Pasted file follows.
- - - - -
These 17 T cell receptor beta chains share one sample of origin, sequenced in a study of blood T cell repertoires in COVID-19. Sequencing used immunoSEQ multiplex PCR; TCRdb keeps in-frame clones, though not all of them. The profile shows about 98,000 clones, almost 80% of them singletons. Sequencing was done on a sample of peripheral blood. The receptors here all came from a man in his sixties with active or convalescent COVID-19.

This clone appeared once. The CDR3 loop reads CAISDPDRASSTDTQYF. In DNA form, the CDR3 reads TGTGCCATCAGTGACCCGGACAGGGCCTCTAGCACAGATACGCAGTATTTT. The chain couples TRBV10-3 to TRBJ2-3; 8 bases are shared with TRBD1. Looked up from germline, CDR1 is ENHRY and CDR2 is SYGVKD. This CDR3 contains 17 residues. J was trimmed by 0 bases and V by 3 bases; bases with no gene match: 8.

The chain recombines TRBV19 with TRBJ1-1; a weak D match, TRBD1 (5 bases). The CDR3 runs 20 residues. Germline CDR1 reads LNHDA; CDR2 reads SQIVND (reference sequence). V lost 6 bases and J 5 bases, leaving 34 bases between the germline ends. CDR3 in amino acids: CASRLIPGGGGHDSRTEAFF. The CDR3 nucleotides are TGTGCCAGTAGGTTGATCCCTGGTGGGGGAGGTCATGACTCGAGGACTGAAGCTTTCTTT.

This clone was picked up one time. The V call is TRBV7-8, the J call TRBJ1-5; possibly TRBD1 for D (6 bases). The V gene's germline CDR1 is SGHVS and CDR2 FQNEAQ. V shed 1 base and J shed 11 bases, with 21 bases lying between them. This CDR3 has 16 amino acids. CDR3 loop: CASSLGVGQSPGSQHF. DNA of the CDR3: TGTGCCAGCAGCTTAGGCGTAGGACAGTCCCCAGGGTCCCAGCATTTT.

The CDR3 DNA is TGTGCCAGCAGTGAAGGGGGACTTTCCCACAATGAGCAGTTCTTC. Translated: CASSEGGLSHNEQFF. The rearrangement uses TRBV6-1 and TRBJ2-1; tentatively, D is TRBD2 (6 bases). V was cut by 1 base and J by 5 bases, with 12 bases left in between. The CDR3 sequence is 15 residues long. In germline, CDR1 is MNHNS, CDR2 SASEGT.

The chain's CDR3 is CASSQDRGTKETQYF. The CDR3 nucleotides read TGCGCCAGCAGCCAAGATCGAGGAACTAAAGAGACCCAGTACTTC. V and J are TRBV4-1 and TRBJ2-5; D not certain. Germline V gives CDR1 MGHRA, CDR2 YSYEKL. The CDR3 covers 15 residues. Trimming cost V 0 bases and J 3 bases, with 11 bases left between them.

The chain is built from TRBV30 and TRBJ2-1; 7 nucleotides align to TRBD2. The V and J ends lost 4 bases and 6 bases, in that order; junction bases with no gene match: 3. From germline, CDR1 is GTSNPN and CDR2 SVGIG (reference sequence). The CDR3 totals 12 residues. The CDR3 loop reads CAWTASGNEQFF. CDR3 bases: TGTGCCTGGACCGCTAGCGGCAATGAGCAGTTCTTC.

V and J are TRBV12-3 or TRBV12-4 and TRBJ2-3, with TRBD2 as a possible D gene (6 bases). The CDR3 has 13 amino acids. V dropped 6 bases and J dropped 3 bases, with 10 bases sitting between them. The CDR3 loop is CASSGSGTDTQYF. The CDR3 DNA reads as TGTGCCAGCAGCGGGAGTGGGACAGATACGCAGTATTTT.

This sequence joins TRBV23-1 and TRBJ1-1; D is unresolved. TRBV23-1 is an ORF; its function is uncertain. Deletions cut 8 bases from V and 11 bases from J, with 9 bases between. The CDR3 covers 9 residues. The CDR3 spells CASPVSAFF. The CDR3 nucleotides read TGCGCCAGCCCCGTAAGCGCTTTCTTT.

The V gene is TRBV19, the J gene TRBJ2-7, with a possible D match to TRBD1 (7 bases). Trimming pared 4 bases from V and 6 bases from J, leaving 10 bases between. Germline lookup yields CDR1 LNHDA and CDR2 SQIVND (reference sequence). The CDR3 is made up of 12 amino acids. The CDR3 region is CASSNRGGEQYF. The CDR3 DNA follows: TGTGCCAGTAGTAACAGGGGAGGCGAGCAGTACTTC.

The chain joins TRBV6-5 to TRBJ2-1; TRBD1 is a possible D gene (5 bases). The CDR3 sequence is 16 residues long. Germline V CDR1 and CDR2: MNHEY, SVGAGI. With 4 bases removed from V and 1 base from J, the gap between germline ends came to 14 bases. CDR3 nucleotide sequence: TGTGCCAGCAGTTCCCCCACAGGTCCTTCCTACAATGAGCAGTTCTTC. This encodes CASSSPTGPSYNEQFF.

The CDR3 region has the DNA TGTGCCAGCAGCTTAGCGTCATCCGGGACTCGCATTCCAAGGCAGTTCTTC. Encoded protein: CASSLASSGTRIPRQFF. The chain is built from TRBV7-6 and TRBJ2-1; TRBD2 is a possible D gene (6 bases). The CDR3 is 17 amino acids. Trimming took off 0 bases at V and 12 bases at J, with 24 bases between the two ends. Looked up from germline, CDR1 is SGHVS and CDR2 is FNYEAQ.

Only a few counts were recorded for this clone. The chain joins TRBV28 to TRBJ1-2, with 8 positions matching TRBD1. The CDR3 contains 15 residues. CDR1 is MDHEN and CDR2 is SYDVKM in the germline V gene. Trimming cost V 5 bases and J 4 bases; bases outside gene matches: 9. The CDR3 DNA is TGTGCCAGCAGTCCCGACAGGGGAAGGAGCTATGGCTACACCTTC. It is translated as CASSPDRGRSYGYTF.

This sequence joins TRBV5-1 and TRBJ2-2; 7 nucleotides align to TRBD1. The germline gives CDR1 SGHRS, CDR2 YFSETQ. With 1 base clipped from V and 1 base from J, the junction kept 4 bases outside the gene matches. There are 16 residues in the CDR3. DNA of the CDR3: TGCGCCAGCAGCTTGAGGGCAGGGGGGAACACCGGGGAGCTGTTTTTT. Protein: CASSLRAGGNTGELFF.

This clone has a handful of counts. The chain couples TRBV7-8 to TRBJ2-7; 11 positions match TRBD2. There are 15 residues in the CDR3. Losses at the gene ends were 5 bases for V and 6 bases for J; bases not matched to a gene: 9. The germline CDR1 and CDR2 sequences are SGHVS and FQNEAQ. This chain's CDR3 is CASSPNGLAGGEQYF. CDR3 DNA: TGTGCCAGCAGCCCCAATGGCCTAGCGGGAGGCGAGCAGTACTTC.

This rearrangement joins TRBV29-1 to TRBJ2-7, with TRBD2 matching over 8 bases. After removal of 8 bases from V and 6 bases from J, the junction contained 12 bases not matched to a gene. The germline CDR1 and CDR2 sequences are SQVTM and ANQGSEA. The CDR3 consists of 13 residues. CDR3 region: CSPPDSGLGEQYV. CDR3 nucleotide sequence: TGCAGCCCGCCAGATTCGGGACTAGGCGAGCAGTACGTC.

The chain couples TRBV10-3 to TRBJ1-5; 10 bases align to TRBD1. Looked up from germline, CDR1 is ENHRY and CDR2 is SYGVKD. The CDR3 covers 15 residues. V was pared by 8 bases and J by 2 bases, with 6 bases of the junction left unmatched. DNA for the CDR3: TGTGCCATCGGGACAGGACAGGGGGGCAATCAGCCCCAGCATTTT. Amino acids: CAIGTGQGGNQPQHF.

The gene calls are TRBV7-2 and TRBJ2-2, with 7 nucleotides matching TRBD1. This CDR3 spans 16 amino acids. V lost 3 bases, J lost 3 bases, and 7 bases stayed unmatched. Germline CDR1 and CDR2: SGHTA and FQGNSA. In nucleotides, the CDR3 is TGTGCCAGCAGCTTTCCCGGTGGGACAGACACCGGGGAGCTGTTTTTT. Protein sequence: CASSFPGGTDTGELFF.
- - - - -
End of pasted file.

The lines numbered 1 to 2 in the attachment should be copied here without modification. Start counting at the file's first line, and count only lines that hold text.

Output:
These 17 T cell receptor beta chains share one sample of origin, sequenced in a study of blood T cell repertoires in COVID-19. Sequencing used immunoSEQ multiplex PCR; TCRdb keeps in-frame clones, though not all of them. The profile shows about 98,000 clones, almost 80% of them singletons. Sequencing was done on a sample of peripheral blood. The receptors here all came from a man in his sixties with active or convalescent COVID-19.

This clone appeared once. The CDR3 loop reads CAISDPDRASSTDTQYF. In DNA form, the CDR3 reads TGTGCCATCAGTGACCCGGACAGGGCCTCTAGCACAGATACGCAGTATTTT. The chain couples TRBV10-3 to TRBJ2-3; 8 bases are shared with TRBD1. Looked up from germline, CDR1 is ENHRY and CDR2 is SYGVKD. This CDR3 contains 17 residues. J was trimmed by 0 bases and V by 3 bases; bases with no gene match: 8.